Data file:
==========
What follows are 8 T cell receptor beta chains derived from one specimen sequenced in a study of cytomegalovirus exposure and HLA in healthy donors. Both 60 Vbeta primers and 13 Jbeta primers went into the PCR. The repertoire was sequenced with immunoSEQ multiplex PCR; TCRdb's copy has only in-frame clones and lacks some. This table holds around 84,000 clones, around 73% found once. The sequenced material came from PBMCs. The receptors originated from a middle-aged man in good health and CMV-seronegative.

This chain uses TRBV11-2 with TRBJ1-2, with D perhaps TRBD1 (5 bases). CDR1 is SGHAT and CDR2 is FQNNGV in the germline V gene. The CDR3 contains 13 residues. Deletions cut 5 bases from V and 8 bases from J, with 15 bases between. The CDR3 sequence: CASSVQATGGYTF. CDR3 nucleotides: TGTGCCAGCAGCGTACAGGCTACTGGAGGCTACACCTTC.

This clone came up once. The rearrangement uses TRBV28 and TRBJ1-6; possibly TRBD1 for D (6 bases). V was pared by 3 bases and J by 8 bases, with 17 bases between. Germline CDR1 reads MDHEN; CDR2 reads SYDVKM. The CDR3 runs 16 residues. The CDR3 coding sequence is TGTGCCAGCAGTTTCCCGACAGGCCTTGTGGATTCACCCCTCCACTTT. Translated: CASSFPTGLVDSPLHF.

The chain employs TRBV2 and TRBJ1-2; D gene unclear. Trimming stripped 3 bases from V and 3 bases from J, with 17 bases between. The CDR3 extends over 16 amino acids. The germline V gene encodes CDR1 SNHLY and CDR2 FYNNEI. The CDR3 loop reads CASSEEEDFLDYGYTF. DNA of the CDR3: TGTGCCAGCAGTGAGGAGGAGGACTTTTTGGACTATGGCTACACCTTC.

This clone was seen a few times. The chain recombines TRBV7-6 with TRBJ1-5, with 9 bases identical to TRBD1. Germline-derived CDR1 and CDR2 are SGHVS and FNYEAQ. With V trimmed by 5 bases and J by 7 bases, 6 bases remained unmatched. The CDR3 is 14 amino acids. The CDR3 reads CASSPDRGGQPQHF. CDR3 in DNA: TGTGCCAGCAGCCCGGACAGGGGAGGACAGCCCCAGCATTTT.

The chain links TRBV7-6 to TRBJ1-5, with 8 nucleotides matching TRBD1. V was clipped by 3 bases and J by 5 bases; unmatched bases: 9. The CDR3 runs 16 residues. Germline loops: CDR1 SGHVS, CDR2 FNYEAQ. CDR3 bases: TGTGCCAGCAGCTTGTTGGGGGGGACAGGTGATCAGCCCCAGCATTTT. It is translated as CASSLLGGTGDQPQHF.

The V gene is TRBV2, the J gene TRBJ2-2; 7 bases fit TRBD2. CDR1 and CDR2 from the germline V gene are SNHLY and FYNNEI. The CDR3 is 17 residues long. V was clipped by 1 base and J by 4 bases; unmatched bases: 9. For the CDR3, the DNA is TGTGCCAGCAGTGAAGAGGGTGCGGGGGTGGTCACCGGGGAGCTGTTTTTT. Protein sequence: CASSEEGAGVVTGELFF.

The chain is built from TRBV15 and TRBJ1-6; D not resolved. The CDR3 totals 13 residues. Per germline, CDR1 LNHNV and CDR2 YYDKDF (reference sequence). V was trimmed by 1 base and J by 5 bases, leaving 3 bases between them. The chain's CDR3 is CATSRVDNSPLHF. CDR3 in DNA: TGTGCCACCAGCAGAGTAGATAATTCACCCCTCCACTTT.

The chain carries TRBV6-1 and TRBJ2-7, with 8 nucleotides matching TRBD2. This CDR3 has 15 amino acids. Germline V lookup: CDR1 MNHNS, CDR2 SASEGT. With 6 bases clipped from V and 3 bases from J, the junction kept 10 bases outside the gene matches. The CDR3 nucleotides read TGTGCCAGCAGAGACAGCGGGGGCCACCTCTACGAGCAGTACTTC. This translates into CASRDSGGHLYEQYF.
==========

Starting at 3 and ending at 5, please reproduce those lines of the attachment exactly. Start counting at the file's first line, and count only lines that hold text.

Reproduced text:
This clone came up once. The rearrangement uses TRBV28 and TRBJ1-6; possibly TRBD1 for D (6 bases). V was pared by 3 bases and J by 8 bases, with 17 bases between. Germline CDR1 reads MDHEN; CDR2 reads SYDVKM. The CDR3 runs 16 residues. The CDR3 coding sequence is TGTGCCAGCAGTTTCCCGACAGGCCTTGTGGATTCACCCCTCCACTTT. Translated: CASSFPTGLVDSPLHF.

The chain employs TRBV2 and TRBJ1-2; D gene unclear. Trimming stripped 3 bases from V and 3 bases from J, with 17 bases between. The CDR3 extends over 16 amino acids. The germline V gene encodes CDR1 SNHLY and CDR2 FYNNEI. The CDR3 loop reads CASSEEEDFLDYGYTF. DNA of the CDR3: TGTGCCAGCAGTGAGGAGGAGGACTTTTTGGACTATGGCTACACCTTC.

This clone was seen a few times. The chain recombines TRBV7-6 with TRBJ1-5, with 9 bases identical to TRBD1. Germline-derived CDR1 and CDR2 are SGHVS and FNYEAQ. With V trimmed by 5 bases and J by 7 bases, 6 bases remained unmatched. The CDR3 is 14 amino acids. The CDR3 reads CASSPDRGGQPQHF. CDR3 in DNA: TGTGCCAGCAGCCCGGACAGGGGAGGACAGCCCCAGCATTTT.